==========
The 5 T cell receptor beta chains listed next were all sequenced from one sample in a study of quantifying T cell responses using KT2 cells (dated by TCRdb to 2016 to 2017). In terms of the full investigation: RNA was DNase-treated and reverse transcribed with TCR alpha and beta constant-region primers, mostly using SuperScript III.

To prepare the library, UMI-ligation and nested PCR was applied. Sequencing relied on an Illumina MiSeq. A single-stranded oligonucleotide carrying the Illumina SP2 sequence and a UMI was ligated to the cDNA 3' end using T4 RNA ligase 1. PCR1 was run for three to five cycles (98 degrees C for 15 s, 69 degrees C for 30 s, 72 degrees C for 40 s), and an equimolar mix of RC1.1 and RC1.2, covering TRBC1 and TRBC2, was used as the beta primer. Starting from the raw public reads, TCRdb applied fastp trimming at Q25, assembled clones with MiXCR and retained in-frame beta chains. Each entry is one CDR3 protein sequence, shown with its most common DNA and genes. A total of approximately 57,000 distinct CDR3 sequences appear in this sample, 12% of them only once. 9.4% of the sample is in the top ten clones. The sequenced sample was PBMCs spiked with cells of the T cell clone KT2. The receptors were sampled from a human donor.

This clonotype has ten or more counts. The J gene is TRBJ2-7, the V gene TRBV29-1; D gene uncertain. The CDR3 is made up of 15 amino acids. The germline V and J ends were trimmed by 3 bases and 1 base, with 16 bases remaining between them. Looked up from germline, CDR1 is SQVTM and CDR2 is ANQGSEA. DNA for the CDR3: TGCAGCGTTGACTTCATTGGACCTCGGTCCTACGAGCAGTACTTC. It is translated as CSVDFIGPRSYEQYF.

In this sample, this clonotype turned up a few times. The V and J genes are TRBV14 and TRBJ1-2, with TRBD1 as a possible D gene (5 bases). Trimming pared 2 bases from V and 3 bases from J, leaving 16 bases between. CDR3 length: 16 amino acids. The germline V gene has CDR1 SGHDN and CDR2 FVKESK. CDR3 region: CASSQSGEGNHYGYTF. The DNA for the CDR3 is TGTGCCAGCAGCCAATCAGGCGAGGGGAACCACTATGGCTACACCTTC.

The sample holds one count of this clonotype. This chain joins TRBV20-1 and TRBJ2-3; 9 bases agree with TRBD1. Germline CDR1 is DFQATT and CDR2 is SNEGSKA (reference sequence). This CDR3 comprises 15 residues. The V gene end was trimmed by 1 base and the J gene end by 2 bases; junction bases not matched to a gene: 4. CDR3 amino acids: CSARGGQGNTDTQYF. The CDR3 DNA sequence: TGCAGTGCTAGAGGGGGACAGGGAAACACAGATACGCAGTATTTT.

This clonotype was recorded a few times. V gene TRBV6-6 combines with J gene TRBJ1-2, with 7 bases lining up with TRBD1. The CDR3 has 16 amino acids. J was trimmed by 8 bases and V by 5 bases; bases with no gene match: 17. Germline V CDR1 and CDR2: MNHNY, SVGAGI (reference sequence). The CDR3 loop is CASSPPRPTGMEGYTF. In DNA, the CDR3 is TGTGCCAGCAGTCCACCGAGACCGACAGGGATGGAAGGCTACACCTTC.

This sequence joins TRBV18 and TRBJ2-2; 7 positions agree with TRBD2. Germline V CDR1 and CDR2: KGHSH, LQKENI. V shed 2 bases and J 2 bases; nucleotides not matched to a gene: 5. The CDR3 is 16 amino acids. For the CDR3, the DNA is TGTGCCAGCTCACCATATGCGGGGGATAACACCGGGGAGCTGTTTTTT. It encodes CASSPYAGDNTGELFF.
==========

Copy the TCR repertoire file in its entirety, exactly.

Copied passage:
The 5 T cell receptor beta chains listed next were all sequenced from one sample in a study of quantifying T cell responses using KT2 cells (dated by TCRdb to 2016 to 2017). In terms of the full investigation: RNA was DNase-treated and reverse transcribed with TCR alpha and beta constant-region primers, mostly using SuperScript III.

To prepare the library, UMI-ligation and nested PCR was applied. Sequencing relied on an Illumina MiSeq. A single-stranded oligonucleotide carrying the Illumina SP2 sequence and a UMI was ligated to the cDNA 3' end using T4 RNA ligase 1. PCR1 was run for three to five cycles (98 degrees C for 15 s, 69 degrees C for 30 s, 72 degrees C for 40 s), and an equimolar mix of RC1.1 and RC1.2, covering TRBC1 and TRBC2, was used as the beta primer. Starting from the raw public reads, TCRdb applied fastp trimming at Q25, assembled clones with MiXCR and retained in-frame beta chains. Each entry is one CDR3 protein sequence, shown with its most common DNA and genes. A total of approximately 57,000 distinct CDR3 sequences appear in this sample, 12% of them only once. 9.4% of the sample is in the top ten clones. The sequenced sample was PBMCs spiked with cells of the T cell clone KT2. The receptors were sampled from a human donor.

This clonotype has ten or more counts. The J gene is TRBJ2-7, the V gene TRBV29-1; D gene uncertain. The CDR3 is made up of 15 amino acids. The germline V and J ends were trimmed by 3 bases and 1 base, with 16 bases remaining between them. Looked up from germline, CDR1 is SQVTM and CDR2 is ANQGSEA. DNA for the CDR3: TGCAGCGTTGACTTCATTGGACCTCGGTCCTACGAGCAGTACTTC. It is translated as CSVDFIGPRSYEQYF.

In this sample, this clonotype turned up a few times. The V and J genes are TRBV14 and TRBJ1-2, with TRBD1 as a possible D gene (5 bases). Trimming pared 2 bases from V and 3 bases from J, leaving 16 bases between. CDR3 length: 16 amino acids. The germline V gene has CDR1 SGHDN and CDR2 FVKESK. CDR3 region: CASSQSGEGNHYGYTF. The DNA for the CDR3 is TGTGCCAGCAGCCAATCAGGCGAGGGGAACCACTATGGCTACACCTTC.

The sample holds one count of this clonotype. This chain joins TRBV20-1 and TRBJ2-3; 9 bases agree with TRBD1. Germline CDR1 is DFQATT and CDR2 is SNEGSKA (reference sequence). This CDR3 comprises 15 residues. The V gene end was trimmed by 1 base and the J gene end by 2 bases; junction bases not matched to a gene: 4. CDR3 amino acids: CSARGGQGNTDTQYF. The CDR3 DNA sequence: TGCAGTGCTAGAGGGGGACAGGGAAACACAGATACGCAGTATTTT.

This clonotype was recorded a few times. V gene TRBV6-6 combines with J gene TRBJ1-2, with 7 bases lining up with TRBD1. The CDR3 has 16 amino acids. J was trimmed by 8 bases and V by 5 bases; bases with no gene match: 17. Germline V CDR1 and CDR2: MNHNY, SVGAGI (reference sequence). The CDR3 loop is CASSPPRPTGMEGYTF. In DNA, the CDR3 is TGTGCCAGCAGTCCACCGAGACCGACAGGGATGGAAGGCTACACCTTC.

This sequence joins TRBV18 and TRBJ2-2; 7 positions agree with TRBD2. Germline V CDR1 and CDR2: KGHSH, LQKENI. V shed 2 bases and J 2 bases; nucleotides not matched to a gene: 5. The CDR3 is 16 amino acids. For the CDR3, the DNA is TGTGCCAGCTCACCATATGCGGGGGATAACACCGGGGAGCTGTTTTTT. It encodes CASSPYAGDNTGELFF.